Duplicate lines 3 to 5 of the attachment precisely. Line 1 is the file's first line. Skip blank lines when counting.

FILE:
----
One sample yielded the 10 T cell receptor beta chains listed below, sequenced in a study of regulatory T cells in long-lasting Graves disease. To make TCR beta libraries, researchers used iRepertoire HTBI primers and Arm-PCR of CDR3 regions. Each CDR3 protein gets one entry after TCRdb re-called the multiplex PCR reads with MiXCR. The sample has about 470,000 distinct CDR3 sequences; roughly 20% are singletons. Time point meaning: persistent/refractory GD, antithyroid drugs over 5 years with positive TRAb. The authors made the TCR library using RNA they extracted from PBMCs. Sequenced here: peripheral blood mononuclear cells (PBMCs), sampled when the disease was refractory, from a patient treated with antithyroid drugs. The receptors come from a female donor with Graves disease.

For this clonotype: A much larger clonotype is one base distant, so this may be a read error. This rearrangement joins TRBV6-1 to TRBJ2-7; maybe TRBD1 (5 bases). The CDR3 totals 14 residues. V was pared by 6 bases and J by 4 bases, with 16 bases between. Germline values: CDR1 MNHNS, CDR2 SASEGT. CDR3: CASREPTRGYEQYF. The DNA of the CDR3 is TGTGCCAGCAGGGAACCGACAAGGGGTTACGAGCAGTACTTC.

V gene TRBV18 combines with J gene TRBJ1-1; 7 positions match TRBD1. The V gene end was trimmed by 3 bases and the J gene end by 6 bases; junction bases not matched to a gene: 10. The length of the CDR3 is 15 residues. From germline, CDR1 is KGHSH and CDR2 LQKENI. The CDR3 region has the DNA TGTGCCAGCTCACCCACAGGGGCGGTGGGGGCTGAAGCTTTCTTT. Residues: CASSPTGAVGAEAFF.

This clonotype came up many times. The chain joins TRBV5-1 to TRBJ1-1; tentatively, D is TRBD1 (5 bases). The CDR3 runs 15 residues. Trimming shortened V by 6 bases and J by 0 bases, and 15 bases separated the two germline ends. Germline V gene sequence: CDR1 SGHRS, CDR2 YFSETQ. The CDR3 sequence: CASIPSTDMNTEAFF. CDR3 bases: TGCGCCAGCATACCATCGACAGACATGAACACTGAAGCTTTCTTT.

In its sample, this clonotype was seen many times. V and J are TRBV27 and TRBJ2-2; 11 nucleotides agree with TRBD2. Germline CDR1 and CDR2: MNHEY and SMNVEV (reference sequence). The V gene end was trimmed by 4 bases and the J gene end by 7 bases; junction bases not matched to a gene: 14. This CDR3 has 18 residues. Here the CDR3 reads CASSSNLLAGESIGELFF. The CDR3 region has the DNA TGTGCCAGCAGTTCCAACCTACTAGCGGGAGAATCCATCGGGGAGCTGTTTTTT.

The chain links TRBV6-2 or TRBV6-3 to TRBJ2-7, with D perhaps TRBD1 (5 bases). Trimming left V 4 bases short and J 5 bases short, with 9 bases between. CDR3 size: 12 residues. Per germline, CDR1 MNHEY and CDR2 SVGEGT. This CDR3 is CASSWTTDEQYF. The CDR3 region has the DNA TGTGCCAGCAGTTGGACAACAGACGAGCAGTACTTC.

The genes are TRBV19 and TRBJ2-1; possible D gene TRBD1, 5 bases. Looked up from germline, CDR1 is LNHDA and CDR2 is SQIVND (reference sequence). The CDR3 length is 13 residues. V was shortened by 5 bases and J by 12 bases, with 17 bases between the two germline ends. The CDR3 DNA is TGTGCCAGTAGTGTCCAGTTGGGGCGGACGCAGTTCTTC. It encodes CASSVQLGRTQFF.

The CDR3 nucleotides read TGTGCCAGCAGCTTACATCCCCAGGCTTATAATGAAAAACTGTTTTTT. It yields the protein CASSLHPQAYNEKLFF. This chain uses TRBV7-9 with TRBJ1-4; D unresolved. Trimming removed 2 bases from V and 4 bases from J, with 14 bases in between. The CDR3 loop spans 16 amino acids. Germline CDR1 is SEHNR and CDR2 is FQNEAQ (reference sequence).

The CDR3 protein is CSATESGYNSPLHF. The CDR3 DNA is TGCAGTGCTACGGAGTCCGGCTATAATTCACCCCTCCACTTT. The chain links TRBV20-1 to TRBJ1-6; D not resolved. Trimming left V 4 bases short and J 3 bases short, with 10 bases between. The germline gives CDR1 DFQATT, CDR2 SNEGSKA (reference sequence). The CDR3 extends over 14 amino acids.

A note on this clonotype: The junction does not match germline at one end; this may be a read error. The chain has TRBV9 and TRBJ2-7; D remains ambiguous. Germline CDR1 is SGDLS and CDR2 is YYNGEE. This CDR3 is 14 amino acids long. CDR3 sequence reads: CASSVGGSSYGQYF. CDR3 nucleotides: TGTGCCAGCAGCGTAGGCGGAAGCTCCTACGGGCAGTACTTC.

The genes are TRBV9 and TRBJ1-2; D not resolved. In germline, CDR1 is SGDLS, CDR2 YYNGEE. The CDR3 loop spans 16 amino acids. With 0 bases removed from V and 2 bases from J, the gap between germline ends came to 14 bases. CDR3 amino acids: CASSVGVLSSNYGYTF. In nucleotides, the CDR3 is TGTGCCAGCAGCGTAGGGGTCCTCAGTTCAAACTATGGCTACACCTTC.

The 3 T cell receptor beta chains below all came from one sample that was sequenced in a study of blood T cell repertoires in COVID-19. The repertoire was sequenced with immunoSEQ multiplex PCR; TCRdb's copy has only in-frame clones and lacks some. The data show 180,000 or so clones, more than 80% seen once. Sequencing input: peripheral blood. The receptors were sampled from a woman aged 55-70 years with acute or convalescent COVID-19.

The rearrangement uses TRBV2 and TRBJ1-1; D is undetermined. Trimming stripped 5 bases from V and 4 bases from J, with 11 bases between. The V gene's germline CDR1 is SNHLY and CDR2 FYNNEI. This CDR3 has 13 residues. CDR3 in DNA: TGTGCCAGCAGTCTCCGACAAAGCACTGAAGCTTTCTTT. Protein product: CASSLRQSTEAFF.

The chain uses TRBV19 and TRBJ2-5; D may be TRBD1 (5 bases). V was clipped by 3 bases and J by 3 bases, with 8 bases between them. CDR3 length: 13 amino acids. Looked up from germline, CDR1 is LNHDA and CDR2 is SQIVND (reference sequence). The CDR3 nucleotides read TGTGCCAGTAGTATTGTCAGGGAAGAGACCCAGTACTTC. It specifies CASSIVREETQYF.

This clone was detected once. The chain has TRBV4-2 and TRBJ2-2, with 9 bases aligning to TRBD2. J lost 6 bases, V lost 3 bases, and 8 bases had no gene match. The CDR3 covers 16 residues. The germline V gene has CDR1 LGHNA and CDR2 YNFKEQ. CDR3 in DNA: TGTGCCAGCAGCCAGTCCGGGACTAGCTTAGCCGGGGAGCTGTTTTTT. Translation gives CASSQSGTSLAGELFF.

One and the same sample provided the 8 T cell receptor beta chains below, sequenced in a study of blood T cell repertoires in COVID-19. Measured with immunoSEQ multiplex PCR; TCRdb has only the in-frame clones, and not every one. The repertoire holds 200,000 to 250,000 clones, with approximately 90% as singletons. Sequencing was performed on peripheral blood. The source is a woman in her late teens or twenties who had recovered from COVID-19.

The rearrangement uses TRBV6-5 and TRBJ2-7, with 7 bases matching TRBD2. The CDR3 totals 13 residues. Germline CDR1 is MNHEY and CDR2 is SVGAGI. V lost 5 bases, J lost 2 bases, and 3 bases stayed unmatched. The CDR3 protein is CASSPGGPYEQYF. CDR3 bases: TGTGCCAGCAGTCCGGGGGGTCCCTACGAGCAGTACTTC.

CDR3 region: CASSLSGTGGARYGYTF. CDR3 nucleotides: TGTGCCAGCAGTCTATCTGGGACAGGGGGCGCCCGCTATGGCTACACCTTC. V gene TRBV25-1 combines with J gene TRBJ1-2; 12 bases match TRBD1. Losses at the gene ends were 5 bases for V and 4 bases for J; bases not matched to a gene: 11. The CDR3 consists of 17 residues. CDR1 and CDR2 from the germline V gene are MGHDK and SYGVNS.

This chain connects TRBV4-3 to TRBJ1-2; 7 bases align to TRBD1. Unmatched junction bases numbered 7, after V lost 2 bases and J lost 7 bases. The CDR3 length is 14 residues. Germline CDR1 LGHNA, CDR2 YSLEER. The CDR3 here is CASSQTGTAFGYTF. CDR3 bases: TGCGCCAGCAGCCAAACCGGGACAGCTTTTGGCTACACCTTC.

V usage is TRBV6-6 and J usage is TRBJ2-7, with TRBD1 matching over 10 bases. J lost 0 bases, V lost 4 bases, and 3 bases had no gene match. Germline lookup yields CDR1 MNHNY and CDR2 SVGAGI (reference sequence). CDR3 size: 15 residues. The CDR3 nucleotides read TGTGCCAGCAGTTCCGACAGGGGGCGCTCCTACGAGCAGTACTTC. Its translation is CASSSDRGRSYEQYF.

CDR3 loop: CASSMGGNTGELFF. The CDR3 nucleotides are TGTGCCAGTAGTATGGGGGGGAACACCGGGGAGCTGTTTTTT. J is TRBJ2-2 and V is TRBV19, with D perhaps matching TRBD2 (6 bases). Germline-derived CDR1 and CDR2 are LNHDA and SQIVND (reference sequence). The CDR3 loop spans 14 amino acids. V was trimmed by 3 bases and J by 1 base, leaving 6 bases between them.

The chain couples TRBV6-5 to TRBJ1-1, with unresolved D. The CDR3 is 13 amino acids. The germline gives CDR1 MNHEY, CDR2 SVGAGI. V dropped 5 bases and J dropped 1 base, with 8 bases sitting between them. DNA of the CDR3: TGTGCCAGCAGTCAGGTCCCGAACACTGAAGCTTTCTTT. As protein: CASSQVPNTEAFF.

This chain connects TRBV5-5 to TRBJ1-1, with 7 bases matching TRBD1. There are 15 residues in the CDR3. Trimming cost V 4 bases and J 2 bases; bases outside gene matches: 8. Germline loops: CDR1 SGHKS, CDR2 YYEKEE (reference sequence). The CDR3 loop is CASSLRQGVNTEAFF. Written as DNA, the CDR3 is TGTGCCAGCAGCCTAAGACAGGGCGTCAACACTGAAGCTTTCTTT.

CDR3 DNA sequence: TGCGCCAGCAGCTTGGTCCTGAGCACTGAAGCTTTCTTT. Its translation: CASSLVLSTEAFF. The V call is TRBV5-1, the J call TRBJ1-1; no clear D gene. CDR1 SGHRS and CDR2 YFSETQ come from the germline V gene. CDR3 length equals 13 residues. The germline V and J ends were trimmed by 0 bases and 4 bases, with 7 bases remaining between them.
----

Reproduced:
V gene TRBV18 combines with J gene TRBJ1-1; 7 positions match TRBD1. The V gene end was trimmed by 3 bases and the J gene end by 6 bases; junction bases not matched to a gene: 10. The length of the CDR3 is 15 residues. From germline, CDR1 is KGHSH and CDR2 LQKENI. The CDR3 region has the DNA TGTGCCAGCTCACCCACAGGGGCGGTGGGGGCTGAAGCTTTCTTT. Residues: CASSPTGAVGAEAFF.

This clonotype came up many times. The chain joins TRBV5-1 to TRBJ1-1; tentatively, D is TRBD1 (5 bases). The CDR3 runs 15 residues. Trimming shortened V by 6 bases and J by 0 bases, and 15 bases separated the two germline ends. Germline V gene sequence: CDR1 SGHRS, CDR2 YFSETQ. The CDR3 sequence: CASIPSTDMNTEAFF. CDR3 bases: TGCGCCAGCATACCATCGACAGACATGAACACTGAAGCTTTCTTT.

In its sample, this clonotype was seen many times. V and J are TRBV27 and TRBJ2-2; 11 nucleotides agree with TRBD2. Germline CDR1 and CDR2: MNHEY and SMNVEV (reference sequence). The V gene end was trimmed by 4 bases and the J gene end by 7 bases; junction bases not matched to a gene: 14. This CDR3 has 18 residues. Here the CDR3 reads CASSSNLLAGESIGELFF. The CDR3 region has the DNA TGTGCCAGCAGTTCCAACCTACTAGCGGGAGAATCCATCGGGGAGCTGTTTTTT.